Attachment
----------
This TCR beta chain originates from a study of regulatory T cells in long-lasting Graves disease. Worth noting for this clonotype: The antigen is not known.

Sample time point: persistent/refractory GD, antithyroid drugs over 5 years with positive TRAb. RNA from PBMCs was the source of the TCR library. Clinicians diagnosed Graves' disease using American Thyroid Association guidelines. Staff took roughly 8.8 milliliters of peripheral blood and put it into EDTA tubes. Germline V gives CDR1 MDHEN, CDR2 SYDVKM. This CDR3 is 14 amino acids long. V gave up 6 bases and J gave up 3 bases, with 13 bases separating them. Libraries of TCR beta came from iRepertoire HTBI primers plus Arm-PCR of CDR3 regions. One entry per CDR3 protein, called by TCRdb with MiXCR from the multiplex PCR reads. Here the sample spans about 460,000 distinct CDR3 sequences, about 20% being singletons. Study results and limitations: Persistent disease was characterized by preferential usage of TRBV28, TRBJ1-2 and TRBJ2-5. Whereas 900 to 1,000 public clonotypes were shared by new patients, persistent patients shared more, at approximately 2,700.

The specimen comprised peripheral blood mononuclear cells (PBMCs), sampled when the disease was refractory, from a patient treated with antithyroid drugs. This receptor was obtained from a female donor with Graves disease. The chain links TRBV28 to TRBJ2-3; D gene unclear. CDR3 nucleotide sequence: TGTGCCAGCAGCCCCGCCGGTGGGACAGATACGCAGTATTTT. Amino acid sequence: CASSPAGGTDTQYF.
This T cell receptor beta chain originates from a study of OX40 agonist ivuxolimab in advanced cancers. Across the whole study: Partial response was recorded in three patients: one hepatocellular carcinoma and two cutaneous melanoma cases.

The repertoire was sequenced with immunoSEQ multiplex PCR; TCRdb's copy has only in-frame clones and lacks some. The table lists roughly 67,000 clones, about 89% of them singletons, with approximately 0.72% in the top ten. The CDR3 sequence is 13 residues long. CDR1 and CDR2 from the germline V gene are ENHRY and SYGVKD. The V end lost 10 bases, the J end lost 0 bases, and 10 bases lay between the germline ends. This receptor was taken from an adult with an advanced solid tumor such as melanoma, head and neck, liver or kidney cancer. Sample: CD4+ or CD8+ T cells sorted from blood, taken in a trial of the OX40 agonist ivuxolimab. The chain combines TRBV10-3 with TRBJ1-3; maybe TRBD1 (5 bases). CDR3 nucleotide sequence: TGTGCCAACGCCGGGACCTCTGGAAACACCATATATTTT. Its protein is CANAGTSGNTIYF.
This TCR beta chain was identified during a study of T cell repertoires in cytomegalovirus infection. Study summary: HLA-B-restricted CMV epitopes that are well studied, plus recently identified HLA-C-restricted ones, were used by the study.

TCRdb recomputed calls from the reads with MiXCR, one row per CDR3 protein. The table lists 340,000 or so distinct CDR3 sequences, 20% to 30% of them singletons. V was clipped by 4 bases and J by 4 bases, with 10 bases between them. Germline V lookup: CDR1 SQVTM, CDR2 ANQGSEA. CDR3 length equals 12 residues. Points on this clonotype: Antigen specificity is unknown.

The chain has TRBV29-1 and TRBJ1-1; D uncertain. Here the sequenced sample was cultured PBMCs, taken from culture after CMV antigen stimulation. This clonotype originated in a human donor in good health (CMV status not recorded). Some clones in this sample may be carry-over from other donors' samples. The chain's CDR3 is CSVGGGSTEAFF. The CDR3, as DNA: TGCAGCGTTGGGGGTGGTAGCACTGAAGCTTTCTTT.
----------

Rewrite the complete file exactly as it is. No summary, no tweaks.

This TCR beta chain originates from a study of regulatory T cells in long-lasting Graves disease. Worth noting for this clonotype: The antigen is not known.

Sample time point: persistent/refractory GD, antithyroid drugs over 5 years with positive TRAb. RNA from PBMCs was the source of the TCR library. Clinicians diagnosed Graves' disease using American Thyroid Association guidelines. Staff took roughly 8.8 milliliters of peripheral blood and put it into EDTA tubes. Germline V gives CDR1 MDHEN, CDR2 SYDVKM. This CDR3 is 14 amino acids long. V gave up 6 bases and J gave up 3 bases, with 13 bases separating them. Libraries of TCR beta came from iRepertoire HTBI primers plus Arm-PCR of CDR3 regions. One entry per CDR3 protein, called by TCRdb with MiXCR from the multiplex PCR reads. Here the sample spans about 460,000 distinct CDR3 sequences, about 20% being singletons. Study results and limitations: Persistent disease was characterized by preferential usage of TRBV28, TRBJ1-2 and TRBJ2-5. Whereas 900 to 1,000 public clonotypes were shared by new patients, persistent patients shared more, at approximately 2,700.

The specimen comprised peripheral blood mononuclear cells (PBMCs), sampled when the disease was refractory, from a patient treated with antithyroid drugs. This receptor was obtained from a female donor with Graves disease. The chain links TRBV28 to TRBJ2-3; D gene unclear. CDR3 nucleotide sequence: TGTGCCAGCAGCCCCGCCGGTGGGACAGATACGCAGTATTTT. Amino acid sequence: CASSPAGGTDTQYF.
This T cell receptor beta chain originates from a study of OX40 agonist ivuxolimab in advanced cancers. Across the whole study: Partial response was recorded in three patients: one hepatocellular carcinoma and two cutaneous melanoma cases.

The repertoire was sequenced with immunoSEQ multiplex PCR; TCRdb's copy has only in-frame clones and lacks some. The table lists roughly 67,000 clones, about 89% of them singletons, with approximately 0.72% in the top ten. The CDR3 sequence is 13 residues long. CDR1 and CDR2 from the germline V gene are ENHRY and SYGVKD. The V end lost 10 bases, the J end lost 0 bases, and 10 bases lay between the germline ends. This receptor was taken from an adult with an advanced solid tumor such as melanoma, head and neck, liver or kidney cancer. Sample: CD4+ or CD8+ T cells sorted from blood, taken in a trial of the OX40 agonist ivuxolimab. The chain combines TRBV10-3 with TRBJ1-3; maybe TRBD1 (5 bases). CDR3 nucleotide sequence: TGTGCCAACGCCGGGACCTCTGGAAACACCATATATTTT. Its protein is CANAGTSGNTIYF.
This TCR beta chain was identified during a study of T cell repertoires in cytomegalovirus infection. Study summary: HLA-B-restricted CMV epitopes that are well studied, plus recently identified HLA-C-restricted ones, were used by the study.

TCRdb recomputed calls from the reads with MiXCR, one row per CDR3 protein. The table lists 340,000 or so distinct CDR3 sequences, 20% to 30% of them singletons. V was clipped by 4 bases and J by 4 bases, with 10 bases between them. Germline V lookup: CDR1 SQVTM, CDR2 ANQGSEA. CDR3 length equals 12 residues. Points on this clonotype: Antigen specificity is unknown.

The chain has TRBV29-1 and TRBJ1-1; D uncertain. Here the sequenced sample was cultured PBMCs, taken from culture after CMV antigen stimulation. This clonotype originated in a human donor in good health (CMV status not recorded). Some clones in this sample may be carry-over from other donors' samples. The chain's CDR3 is CSVGGGSTEAFF. The CDR3, as DNA: TGCAGCGTTGGGGGTGGTAGCACTGAAGCTTTCTTT.